The Reading Rope

Last week I went to two days of training with Speech Pathology Australia's queen of knowing everything about literacy, Dr Roslyn Nielson from NSW. They were two excellent days, jam-packed with blogworthy ideas and information, about which (it's only fair to warn you) I will be raving for some time.

One neat metaphor for reading Ros presented is The Reading Rope, devised by US psychologist Dr Hollis Scarborough, who has kindly given me permission to put it in this blog post, as long as I don't alter it, and include the published source1.

Dr Scarborough emailed me saying, "I drew it originally for talks with parents and I think it works especially well for that purpose", and I think a plain English blog about sounds and spellings is probably the internet equivalent.

Many strands

According to the Reading Rope metaphor, skilled reading is like a rope woven of many strands.

At the top are multiple Language Comprehension strands – background knowledge, vocabulary, grammar, semantics, verbal reasoning and knowledge about literacy itself, for example how a book is organised and the difference between fiction and non-fiction, formal and informal writing, and a letter and an advertisement.

At the bottom are some Word Recognition strands – awareness of the sound structure of words, the idea that letters of the alphabet represent sounds, knowledge of which letters/patterns correspond to which sounds, and recognition of familiar words.

These twist together to form the two main strands of the rope.

Lower and upper strands

With practice, weaving the main lower, Word Recognition strand becomes more and more automatic, until it is done effortlessly and unconsciously.

At the same time, language skill development, practice and life experience allows you to weave the upper strand in an increasingly strategic way.

If any of the strands are weak or not tight enough, this affects the strength of the whole rope.

Language disorders significantly weaken the upper strand, which is one of the reasons most children with language disorders struggle with reading (as well as listening, speaking and writing).

Poor phonemic awareness and spelling pattern knowledge lead to a weak lower strand, again weakening the whole rope and making fluent, skilled reading for meaning difficult.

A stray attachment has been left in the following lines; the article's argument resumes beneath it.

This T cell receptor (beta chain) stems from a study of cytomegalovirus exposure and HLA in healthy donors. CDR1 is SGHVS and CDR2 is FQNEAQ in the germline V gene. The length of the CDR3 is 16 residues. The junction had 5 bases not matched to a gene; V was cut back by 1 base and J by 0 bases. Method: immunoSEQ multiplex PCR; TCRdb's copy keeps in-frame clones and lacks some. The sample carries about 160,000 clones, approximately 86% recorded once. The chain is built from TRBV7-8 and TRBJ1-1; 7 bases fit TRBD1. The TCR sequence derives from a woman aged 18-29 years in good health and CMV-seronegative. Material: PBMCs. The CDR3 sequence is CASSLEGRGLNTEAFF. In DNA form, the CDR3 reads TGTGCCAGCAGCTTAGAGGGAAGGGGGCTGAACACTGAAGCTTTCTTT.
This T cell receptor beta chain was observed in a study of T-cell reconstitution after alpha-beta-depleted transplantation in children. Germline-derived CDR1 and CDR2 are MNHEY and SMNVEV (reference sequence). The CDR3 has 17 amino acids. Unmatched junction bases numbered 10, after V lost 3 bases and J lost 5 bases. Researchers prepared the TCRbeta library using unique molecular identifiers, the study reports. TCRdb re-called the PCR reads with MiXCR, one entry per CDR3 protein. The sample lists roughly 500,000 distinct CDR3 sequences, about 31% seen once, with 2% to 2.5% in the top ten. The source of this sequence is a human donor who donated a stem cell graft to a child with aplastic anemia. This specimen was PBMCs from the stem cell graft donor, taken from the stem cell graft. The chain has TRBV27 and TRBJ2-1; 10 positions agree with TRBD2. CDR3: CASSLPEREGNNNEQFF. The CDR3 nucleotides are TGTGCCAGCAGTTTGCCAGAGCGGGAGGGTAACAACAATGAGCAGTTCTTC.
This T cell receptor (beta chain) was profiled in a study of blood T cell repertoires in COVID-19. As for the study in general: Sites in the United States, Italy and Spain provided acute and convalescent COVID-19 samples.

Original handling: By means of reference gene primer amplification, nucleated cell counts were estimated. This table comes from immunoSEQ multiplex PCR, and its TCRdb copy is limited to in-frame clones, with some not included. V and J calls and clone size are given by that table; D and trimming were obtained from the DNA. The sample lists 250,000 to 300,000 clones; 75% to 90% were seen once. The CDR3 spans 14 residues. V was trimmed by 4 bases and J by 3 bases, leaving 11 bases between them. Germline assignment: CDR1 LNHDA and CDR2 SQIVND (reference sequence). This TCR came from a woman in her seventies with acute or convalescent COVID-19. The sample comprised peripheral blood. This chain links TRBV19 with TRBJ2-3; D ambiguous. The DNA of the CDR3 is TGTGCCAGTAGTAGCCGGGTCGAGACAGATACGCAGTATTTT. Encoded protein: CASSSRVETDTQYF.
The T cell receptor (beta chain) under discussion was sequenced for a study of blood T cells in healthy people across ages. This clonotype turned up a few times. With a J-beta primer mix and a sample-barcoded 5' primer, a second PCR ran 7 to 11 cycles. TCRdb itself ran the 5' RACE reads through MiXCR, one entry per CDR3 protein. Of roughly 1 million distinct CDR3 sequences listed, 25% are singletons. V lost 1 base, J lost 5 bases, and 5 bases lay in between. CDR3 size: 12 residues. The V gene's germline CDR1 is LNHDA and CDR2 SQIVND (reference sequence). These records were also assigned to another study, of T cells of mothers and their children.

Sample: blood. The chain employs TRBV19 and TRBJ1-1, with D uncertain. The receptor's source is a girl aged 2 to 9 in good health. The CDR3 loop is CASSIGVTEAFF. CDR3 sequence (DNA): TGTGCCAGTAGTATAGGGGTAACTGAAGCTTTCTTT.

The Writing Rope?

There's no similar diagram of the Writing Rope, but if you drew one (I won't try, I can't draw for nuts) it would have to include all the strands of the Reading Rope, and more.

Writing invariably involves reading (well, most of us check what we have written before we show anyone else), whereas we often can and do read without writing.

Writing is a complex fine motor activity, whether you're typing, holding a pen or up a ladder with a paintbrush. Writing taxes your spelling pattern knowledge much more than reading does – how many people do you know who can read but not spell well?

Writing involves planning a text and thinking about the audience's perspective more than reading does, plus you have to use expressive language rather than receptive language when you write. Most people find putting an idea into words harder than understanding someone else doing it.

"I didn't know Speech Pathologists worked on reading"

The Reading Rope is about the best answer I've seen to the question, "What have Speech Pathologists got to do with reading?"

On the surface, reading looks like a simple, visual activity, but when you take a closer look at the strands from which it is made, it's very complex, and most of the strands are related to speech sounds and/or language. Weaknesses in the speech/language strands are as much core business for Speech Pathologists as other communication difficulties.

1. Scarborough, H. (2001 Connecting early language and literacy to later reading (dis)abilities: Evidence, theory and practice. In S. Newman & D. Dickinson (Eds.), Handbook of Early Literacy Research.pp. 97-110. New York, Guilford Press.

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4 thoughts on “The Reading Rope

  1. John Walker

    Hi Alison,

    We, at Sounds-Write, have been using the rope metaphor for some time. It's good but I have one reservation: the expression 'sight recognition of familiar words' is ambiguous. Any mention of 'sight recognition' is likely to encourage teachers to reach for their 'sight word' list and mix their methods.

    I'd prefer something like 'words that can be decoded automatically', or something similar to give the idea that a certain degree of automaticity has been arrived at.

    What do you think?

    Best,

    John

    Reply
    1. alison Post author

      Yes, I think we need to be really clear that “sight word recognition” does not mean that you have memorised a word like a picture. It means that you have learnt to read it like all other words – both the familiar and the tricky spellings – and have now read it enough times now that you can just look at it and know what it is. I agree it’s about automaticity, and there is no special list of words that can’t be decoded.

      Reply
  2. Kate

    Thanks very much for posting this helpful diagram!!! The overall concept of the components of word recognition and language comprehension underlying skilled reading (or reading comprehension) is similar to the “Simple View of Reading” that was distilled into a more ‘user-friendly’ pyramid by SEDL: http://www.sedl.org/pubs/catalog/items/read12.html

    Reply
    1. alison Post author

      Dear Kate, so sorry to have overlooked approving your comment on my blog till now, I thought I had but I am just doing some checking of links and so forth and noticed that I hadn’t. I had a look at the SEDL document, very interesting, thanks for bringing it to my attention. All the best, Alison C

      Reply

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